After the bombings that killed and maimed so horribly at the Boston Marathon, our country's politics and mass media are awash in heartfelt compassion -- and reflexive "doublethink," which George Orwell described as willingness "to forget any fact that has become inconvenient."
In sync with media outlets across the country, the New York Times put a chilling headline on Wednesday's front page: "Boston Bombs Were Loaded to Maim, Officials Say." The story reported that nails and ball bearings were stuffed into pressure cookers, "rigged to shoot sharp bits of shrapnel into anyone within reach of their blast."
Much less crude and weighing in at 1,000 pounds, CBU-87/B
warheads were in the category of "combined effects munitions" when
put to use 14 years ago by a bomber named Uncle Sam. The
One Friday, at noontime, U.S.-led NATO forces dropped
cluster bombs on the city of
And: "In a street leading from the market, dismembered bodies were strewn among carrots and other vegetables in pools of blood. A dead woman, her body covered with a sheet, was still clutching a shopping bag filled with carrots."
Pointing out that cluster bombs "explode in the air and hurl shards of shrapnel over a wide radius," BBC correspondent John Simpson wrote in the Sunday Telegraph: "Used against human beings, cluster bombs are some of the most savage weapons of modern warfare."
Savage did not preclude usage. As a matter of fact, to
Commander in Chief Bill Clinton and the prevailing military minds in
An unusually diligent reporter, Paul Watson of the Los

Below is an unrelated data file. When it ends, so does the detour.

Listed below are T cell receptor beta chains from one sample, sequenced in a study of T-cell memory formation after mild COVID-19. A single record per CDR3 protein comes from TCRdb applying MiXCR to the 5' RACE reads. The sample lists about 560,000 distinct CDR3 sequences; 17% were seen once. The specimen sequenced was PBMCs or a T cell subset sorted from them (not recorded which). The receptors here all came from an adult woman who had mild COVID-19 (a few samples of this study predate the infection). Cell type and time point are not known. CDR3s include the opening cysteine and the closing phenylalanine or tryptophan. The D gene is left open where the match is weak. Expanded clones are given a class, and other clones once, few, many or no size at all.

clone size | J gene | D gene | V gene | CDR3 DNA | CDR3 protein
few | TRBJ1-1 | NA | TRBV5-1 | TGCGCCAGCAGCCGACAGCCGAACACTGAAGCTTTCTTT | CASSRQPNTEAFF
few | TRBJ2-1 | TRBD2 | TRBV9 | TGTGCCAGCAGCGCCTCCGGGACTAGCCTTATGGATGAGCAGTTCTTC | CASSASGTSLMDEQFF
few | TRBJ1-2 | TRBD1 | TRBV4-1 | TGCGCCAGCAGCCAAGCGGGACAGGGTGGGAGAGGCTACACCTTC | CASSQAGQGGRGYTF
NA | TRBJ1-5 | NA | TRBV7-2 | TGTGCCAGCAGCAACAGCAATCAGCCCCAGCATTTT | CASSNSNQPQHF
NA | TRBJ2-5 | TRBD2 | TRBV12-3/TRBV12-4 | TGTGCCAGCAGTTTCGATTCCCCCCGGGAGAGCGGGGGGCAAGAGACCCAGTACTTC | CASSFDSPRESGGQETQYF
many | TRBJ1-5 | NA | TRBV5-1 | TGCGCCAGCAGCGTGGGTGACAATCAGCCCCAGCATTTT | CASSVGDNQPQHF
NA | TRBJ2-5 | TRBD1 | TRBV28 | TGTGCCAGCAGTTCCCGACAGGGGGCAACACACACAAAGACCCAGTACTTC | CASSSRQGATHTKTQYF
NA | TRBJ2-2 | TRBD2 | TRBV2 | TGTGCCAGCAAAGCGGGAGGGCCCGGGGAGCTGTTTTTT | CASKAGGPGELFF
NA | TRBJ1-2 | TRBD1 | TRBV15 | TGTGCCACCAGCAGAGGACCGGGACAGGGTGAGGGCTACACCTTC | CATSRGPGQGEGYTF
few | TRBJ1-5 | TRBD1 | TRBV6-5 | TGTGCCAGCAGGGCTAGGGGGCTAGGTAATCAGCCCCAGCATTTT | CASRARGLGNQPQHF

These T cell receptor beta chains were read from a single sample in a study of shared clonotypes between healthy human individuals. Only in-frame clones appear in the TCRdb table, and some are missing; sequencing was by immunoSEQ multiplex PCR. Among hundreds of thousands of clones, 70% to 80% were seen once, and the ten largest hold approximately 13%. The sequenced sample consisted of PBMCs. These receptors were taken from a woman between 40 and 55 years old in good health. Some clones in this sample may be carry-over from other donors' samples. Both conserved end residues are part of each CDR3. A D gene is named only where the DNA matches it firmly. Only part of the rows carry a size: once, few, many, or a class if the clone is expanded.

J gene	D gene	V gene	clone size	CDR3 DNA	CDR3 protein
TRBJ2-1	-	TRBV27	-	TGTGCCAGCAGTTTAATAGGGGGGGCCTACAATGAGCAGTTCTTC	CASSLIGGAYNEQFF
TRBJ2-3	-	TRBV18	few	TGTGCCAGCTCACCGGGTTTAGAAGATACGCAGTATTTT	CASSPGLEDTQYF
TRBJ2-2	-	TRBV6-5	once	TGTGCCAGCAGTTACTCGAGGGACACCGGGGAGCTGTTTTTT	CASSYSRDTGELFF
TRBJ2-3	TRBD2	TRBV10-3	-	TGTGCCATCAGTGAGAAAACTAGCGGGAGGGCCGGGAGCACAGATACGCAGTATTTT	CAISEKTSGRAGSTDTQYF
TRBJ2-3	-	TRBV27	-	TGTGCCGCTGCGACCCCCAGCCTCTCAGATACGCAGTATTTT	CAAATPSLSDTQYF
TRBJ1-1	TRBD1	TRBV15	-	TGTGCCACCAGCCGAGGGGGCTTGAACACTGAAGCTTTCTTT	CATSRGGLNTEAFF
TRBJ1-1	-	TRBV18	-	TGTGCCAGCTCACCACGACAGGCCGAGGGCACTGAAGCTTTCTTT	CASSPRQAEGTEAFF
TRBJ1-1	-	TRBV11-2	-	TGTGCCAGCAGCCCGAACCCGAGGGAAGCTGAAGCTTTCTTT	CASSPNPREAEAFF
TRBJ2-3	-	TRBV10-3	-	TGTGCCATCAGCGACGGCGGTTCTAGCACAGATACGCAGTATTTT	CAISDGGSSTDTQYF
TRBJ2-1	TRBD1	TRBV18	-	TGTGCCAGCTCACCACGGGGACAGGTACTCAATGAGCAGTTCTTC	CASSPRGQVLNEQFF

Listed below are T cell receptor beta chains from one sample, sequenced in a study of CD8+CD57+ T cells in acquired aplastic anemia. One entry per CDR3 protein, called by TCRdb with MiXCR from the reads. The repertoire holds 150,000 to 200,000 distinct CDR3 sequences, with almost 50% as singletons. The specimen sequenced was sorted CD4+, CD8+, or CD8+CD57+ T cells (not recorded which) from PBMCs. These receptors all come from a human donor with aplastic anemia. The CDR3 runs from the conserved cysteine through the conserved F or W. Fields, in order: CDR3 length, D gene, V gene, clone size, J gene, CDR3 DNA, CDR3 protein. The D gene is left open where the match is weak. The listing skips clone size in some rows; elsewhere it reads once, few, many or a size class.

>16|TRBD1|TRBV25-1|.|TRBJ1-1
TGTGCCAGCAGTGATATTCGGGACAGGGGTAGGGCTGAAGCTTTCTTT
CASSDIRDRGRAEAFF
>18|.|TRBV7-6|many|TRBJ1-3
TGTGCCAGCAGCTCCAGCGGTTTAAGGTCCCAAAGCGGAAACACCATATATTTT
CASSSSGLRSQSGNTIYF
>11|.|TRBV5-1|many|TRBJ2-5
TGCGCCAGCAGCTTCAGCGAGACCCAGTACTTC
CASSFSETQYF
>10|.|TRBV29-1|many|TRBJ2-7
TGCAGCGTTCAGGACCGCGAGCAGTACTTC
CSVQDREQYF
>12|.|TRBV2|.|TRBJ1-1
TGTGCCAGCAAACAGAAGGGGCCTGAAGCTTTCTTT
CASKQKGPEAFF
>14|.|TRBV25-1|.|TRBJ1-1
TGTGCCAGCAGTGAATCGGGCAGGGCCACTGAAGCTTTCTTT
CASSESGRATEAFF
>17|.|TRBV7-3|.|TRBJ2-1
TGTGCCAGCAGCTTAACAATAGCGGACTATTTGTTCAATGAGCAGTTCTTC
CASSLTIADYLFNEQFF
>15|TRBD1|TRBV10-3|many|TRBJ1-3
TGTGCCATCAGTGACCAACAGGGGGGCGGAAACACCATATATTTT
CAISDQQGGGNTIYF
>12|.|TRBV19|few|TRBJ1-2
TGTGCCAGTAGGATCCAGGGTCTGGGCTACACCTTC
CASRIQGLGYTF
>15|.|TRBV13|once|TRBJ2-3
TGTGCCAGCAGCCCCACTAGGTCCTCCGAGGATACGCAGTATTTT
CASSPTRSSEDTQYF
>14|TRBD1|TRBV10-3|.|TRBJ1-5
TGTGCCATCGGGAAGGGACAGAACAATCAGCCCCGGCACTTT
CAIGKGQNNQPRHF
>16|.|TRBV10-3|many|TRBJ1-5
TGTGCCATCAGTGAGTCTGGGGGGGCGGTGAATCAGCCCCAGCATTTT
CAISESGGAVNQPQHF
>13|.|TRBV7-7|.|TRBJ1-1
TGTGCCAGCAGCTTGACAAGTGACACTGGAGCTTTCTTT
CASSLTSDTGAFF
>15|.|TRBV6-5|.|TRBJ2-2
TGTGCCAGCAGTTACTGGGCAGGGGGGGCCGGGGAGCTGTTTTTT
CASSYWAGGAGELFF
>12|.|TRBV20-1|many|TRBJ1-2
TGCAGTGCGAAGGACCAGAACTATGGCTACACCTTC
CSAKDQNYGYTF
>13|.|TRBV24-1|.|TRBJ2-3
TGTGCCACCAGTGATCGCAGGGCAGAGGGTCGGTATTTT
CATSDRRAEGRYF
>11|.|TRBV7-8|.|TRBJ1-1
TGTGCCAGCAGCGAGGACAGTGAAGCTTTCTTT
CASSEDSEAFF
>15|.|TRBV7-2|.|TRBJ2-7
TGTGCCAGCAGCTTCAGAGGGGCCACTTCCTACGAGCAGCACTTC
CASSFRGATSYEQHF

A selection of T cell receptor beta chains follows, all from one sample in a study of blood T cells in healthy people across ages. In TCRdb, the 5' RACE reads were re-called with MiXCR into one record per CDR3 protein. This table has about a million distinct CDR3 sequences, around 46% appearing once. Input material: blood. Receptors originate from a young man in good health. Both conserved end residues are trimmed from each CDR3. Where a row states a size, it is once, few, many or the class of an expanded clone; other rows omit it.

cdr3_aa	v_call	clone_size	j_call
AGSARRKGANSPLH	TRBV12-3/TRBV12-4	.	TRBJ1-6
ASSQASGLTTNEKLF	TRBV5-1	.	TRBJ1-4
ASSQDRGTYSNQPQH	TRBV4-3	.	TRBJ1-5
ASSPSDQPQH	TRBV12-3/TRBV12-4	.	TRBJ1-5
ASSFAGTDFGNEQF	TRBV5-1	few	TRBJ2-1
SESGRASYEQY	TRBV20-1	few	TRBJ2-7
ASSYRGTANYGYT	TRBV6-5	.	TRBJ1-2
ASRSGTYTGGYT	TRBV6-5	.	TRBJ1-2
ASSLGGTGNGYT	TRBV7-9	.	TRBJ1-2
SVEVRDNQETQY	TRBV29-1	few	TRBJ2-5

Angeles Times, reported
The LA Times article quoted Dr. Grbic: "I have been an orthopedist for 15 years now, working in a crisis region where we often have injuries, but neither I nor my colleagues have ever seen such horrific wounds as those caused by cluster bombs." He added: "They are wounds that lead to disabilities to a great extent. The limbs are so crushed that the only remaining option is amputation. It's awful, awful."
The newspaper account went on: "Pristina's hospital
alone has treated 300 to 400 people wounded by cluster bombs since NATO's air
war began March 24, Grbic said. Roughly half of those victims were civilians,
he said. Because that number doesn't include those killed by cluster bombs and
doesn't account for those wounded in other regions of
Later, during invasions and initial periods of occupation,
Today, the U.S. State Department remains opposed to
outlawing those weapons, declaring on its official website: "Cluster
munitions have demonstrated military utility. Their elimination from
The State Department position statement adds:
"Moreover, cluster munitions can often result in much less collateral damage than unitary
weapons, such as a larger bomb or larger artillery shell would cause, if used
for the same mission." Perhaps the bomber(s) who stuffed nails and ball
bearings into pressure cookers for use in
But don't expect explorations of such matters from the
In his novel 1984 , Orwell wrote about the conditioned reflex of "stopping short, as though by instinct, at the threshold of any dangerous thought . . . and of being bored or repelled by any train of thought which is capable of leading in a heretical direction."